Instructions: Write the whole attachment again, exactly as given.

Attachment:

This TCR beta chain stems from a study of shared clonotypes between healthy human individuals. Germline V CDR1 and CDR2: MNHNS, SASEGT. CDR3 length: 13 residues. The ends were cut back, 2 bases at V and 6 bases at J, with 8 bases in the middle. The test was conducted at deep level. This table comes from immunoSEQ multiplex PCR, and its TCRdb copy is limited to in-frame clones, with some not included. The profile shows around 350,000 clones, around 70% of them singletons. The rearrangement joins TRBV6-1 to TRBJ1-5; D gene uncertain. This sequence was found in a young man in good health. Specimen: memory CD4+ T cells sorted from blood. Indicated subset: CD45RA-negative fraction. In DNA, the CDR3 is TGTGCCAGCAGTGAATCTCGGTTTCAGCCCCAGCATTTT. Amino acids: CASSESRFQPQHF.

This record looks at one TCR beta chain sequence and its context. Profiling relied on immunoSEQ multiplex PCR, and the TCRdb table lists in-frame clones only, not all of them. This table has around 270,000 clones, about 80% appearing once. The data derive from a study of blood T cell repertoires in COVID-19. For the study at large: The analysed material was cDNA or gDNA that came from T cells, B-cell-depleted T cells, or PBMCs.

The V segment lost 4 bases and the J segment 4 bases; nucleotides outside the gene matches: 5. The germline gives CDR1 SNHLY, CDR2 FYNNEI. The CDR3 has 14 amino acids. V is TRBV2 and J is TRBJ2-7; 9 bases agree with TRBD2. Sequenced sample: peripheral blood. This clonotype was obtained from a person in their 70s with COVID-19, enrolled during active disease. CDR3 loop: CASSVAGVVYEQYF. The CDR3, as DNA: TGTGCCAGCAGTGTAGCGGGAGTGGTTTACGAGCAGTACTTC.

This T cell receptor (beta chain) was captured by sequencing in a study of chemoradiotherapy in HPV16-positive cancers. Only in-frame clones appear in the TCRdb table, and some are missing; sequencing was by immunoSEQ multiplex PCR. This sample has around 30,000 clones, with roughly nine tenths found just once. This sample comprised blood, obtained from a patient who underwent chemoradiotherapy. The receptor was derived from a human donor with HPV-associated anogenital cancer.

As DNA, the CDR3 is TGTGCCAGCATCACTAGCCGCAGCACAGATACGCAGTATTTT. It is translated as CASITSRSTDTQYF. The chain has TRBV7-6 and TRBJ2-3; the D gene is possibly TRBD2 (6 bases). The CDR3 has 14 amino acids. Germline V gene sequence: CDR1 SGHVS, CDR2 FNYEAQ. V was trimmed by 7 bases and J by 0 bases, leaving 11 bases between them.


This TCR beta chain stems from a study of shared clonotypes between healthy human individuals. Germline V CDR1 and CDR2: MNHNS, SASEGT. CDR3 length: 13 residues. The ends were cut back, 2 bases at V and 6 bases at J, with 8 bases in the middle. The test was conducted at deep level. This table comes from immunoSEQ multiplex PCR, and its TCRdb copy is limited to in-frame clones, with some not included. The profile shows around 350,000 clones, around 70% of them singletons. The rearrangement joins TRBV6-1 to TRBJ1-5; D gene uncertain. This sequence was found in a young man in good health. Specimen: memory CD4+ T cells sorted from blood. Indicated subset: CD45RA-negative fraction. In DNA, the CDR3 is TGTGCCAGCAGTGAATCTCGGTTTCAGCCCCAGCATTTT. Amino acids: CASSESRFQPQHF.

This record looks at one TCR beta chain sequence and its context. Profiling relied on immunoSEQ multiplex PCR, and the TCRdb table lists in-frame clones only, not all of them. This table has around 270,000 clones, about 80% appearing once. The data derive from a study of blood T cell repertoires in COVID-19. For the study at large: The analysed material was cDNA or gDNA that came from T cells, B-cell-depleted T cells, or PBMCs.

The V segment lost 4 bases and the J segment 4 bases; nucleotides outside the gene matches: 5. The germline gives CDR1 SNHLY, CDR2 FYNNEI. The CDR3 has 14 amino acids. V is TRBV2 and J is TRBJ2-7; 9 bases agree with TRBD2. Sequenced sample: peripheral blood. This clonotype was obtained from a person in their 70s with COVID-19, enrolled during active disease. CDR3 loop: CASSVAGVVYEQYF. The CDR3, as DNA: TGTGCCAGCAGTGTAGCGGGAGTGGTTTACGAGCAGTACTTC.

This T cell receptor (beta chain) was captured by sequencing in a study of chemoradiotherapy in HPV16-positive cancers. Only in-frame clones appear in the TCRdb table, and some are missing; sequencing was by immunoSEQ multiplex PCR. This sample has around 30,000 clones, with roughly nine tenths found just once. This sample comprised blood, obtained from a patient who underwent chemoradiotherapy. The receptor was derived from a human donor with HPV-associated anogenital cancer.

As DNA, the CDR3 is TGTGCCAGCATCACTAGCCGCAGCACAGATACGCAGTATTTT. It is translated as CASITSRSTDTQYF. The chain has TRBV7-6 and TRBJ2-3; the D gene is possibly TRBD2 (6 bases). The CDR3 has 14 amino acids. Germline V gene sequence: CDR1 SGHVS, CDR2 FNYEAQ. V was trimmed by 7 bases and J by 0 bases, leaving 11 bases between them.